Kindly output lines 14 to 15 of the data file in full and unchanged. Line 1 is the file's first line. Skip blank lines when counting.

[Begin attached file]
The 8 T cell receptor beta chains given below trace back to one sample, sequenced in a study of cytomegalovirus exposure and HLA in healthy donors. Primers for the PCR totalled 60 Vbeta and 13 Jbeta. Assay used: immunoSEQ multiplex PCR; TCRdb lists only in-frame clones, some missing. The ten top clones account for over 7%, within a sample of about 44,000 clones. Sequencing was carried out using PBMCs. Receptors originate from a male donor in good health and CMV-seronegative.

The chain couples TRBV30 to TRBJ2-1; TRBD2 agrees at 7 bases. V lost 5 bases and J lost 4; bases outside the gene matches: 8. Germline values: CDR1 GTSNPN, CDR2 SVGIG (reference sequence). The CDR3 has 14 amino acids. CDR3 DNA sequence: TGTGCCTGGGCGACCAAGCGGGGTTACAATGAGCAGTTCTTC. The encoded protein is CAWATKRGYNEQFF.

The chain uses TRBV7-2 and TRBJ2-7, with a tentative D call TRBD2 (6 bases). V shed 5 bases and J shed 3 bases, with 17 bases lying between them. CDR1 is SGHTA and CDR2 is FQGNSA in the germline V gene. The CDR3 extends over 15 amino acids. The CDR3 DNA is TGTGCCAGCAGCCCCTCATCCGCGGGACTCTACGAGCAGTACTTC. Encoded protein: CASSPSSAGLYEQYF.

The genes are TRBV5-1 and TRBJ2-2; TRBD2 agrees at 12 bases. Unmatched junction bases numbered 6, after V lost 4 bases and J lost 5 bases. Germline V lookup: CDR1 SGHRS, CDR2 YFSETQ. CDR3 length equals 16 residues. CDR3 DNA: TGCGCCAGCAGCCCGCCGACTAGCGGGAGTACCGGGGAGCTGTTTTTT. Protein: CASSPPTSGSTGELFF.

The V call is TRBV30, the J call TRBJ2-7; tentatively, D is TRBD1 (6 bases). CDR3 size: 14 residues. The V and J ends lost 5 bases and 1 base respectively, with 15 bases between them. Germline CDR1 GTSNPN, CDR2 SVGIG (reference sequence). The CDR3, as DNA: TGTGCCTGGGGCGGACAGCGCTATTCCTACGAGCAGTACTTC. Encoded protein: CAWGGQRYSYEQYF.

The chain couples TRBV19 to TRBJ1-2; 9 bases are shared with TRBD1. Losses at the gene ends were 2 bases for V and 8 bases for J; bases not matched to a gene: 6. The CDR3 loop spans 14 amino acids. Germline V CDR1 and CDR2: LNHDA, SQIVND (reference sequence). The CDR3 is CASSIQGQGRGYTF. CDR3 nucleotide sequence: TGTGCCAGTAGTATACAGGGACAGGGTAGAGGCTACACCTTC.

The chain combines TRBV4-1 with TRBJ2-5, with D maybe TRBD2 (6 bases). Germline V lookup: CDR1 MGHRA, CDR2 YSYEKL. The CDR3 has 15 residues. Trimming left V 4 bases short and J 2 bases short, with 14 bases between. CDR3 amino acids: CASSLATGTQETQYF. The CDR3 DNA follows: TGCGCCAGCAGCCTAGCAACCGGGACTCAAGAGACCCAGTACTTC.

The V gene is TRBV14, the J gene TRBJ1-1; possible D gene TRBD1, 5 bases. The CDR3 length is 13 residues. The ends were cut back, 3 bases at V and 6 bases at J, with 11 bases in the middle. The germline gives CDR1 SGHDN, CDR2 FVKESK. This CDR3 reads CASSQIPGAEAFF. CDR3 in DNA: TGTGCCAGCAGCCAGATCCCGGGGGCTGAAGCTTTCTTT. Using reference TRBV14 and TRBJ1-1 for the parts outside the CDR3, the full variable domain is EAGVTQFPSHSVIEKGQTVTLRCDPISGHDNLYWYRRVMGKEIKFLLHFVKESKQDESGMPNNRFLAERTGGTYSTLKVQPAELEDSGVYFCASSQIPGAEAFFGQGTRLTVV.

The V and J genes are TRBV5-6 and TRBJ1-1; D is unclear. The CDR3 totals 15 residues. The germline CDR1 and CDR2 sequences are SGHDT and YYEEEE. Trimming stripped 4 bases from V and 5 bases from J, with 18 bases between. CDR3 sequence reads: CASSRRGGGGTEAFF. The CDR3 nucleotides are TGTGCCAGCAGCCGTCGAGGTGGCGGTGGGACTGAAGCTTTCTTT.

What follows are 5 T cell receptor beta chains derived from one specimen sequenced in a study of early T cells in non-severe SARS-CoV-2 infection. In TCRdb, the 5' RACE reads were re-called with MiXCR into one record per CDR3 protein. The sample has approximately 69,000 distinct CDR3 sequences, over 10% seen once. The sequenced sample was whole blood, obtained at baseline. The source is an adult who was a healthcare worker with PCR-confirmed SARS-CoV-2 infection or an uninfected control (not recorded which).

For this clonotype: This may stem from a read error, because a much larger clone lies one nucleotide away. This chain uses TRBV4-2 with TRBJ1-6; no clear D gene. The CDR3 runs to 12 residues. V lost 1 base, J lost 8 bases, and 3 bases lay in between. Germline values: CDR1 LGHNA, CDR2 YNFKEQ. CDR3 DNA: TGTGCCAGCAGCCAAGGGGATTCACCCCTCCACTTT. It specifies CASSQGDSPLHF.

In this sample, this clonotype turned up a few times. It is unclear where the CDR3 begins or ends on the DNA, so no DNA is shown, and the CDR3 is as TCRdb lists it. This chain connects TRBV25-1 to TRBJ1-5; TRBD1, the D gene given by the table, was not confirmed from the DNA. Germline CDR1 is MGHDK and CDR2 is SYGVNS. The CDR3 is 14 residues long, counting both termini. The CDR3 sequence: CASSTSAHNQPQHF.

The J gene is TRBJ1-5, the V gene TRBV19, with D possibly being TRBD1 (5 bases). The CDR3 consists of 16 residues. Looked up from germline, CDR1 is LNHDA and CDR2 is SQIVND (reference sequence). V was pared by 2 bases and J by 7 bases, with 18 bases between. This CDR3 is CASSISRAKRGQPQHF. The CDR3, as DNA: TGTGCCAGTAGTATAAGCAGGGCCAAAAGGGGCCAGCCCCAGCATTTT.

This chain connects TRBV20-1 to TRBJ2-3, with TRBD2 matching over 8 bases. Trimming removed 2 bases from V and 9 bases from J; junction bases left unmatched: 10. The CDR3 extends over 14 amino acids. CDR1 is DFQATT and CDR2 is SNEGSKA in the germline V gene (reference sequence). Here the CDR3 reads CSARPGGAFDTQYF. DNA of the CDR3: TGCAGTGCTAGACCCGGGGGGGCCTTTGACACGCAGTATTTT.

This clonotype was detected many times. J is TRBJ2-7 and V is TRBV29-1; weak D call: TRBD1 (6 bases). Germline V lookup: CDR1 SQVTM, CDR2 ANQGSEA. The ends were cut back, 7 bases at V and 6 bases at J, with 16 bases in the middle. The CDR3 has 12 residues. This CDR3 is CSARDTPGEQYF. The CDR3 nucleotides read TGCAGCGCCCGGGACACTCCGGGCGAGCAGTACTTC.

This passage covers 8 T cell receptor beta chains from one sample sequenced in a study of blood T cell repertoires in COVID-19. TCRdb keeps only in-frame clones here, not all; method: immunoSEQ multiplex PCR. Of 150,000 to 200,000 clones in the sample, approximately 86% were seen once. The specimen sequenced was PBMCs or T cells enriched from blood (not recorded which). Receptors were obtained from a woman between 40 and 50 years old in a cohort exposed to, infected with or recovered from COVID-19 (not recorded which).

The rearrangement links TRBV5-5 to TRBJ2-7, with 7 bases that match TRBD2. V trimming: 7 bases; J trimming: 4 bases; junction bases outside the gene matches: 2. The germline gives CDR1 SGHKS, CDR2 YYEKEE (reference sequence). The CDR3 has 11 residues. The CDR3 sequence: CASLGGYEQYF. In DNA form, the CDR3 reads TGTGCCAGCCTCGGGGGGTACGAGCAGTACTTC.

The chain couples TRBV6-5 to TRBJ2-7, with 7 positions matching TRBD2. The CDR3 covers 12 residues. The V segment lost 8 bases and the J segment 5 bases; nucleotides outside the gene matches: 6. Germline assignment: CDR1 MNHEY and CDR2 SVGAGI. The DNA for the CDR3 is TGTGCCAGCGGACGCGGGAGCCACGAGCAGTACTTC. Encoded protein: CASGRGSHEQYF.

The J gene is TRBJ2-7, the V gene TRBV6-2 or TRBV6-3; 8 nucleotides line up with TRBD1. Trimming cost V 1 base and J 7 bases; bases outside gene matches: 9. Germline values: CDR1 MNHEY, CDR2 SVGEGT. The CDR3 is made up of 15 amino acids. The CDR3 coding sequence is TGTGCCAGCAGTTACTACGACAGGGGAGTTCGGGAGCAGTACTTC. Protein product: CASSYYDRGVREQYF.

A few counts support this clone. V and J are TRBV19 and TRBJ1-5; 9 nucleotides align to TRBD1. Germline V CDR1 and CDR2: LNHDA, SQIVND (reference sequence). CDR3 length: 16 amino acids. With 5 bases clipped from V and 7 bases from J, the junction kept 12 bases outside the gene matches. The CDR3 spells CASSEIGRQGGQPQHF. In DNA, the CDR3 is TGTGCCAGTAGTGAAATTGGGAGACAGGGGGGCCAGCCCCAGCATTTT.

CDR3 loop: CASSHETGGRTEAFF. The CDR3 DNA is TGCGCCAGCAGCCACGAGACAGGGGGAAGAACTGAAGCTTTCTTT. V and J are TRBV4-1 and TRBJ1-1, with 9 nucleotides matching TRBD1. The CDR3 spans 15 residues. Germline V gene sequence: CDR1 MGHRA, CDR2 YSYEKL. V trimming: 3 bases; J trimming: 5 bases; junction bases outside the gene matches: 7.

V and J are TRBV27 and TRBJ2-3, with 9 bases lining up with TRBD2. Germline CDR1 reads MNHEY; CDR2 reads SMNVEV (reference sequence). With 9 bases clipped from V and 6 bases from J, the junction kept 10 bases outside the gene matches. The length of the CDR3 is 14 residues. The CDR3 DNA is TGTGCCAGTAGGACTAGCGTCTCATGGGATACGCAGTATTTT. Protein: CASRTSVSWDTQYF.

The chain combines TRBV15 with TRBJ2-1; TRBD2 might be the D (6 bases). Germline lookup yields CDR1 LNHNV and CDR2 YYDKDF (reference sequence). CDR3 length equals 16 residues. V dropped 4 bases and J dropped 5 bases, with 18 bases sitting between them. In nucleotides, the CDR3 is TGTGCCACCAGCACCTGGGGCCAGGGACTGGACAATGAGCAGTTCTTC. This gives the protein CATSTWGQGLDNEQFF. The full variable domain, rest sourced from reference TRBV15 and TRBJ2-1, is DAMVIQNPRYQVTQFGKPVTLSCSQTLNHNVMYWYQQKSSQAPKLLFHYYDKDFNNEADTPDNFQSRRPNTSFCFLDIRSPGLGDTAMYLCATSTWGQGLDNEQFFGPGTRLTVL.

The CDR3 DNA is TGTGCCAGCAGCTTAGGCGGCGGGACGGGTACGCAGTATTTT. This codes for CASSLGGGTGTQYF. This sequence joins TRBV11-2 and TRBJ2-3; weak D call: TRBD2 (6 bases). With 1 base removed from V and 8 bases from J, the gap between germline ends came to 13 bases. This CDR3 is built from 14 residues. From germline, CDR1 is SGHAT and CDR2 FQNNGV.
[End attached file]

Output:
This chain connects TRBV20-1 to TRBJ2-3, with TRBD2 matching over 8 bases. Trimming removed 2 bases from V and 9 bases from J; junction bases left unmatched: 10. The CDR3 extends over 14 amino acids. CDR1 is DFQATT and CDR2 is SNEGSKA in the germline V gene (reference sequence). Here the CDR3 reads CSARPGGAFDTQYF. DNA of the CDR3: TGCAGTGCTAGACCCGGGGGGGCCTTTGACACGCAGTATTTT.

This clonotype was detected many times. J is TRBJ2-7 and V is TRBV29-1; weak D call: TRBD1 (6 bases). Germline V lookup: CDR1 SQVTM, CDR2 ANQGSEA. The ends were cut back, 7 bases at V and 6 bases at J, with 16 bases in the middle. The CDR3 has 12 residues. This CDR3 is CSARDTPGEQYF. The CDR3 nucleotides read TGCAGCGCCCGGGACACTCCGGGCGAGCAGTACTTC.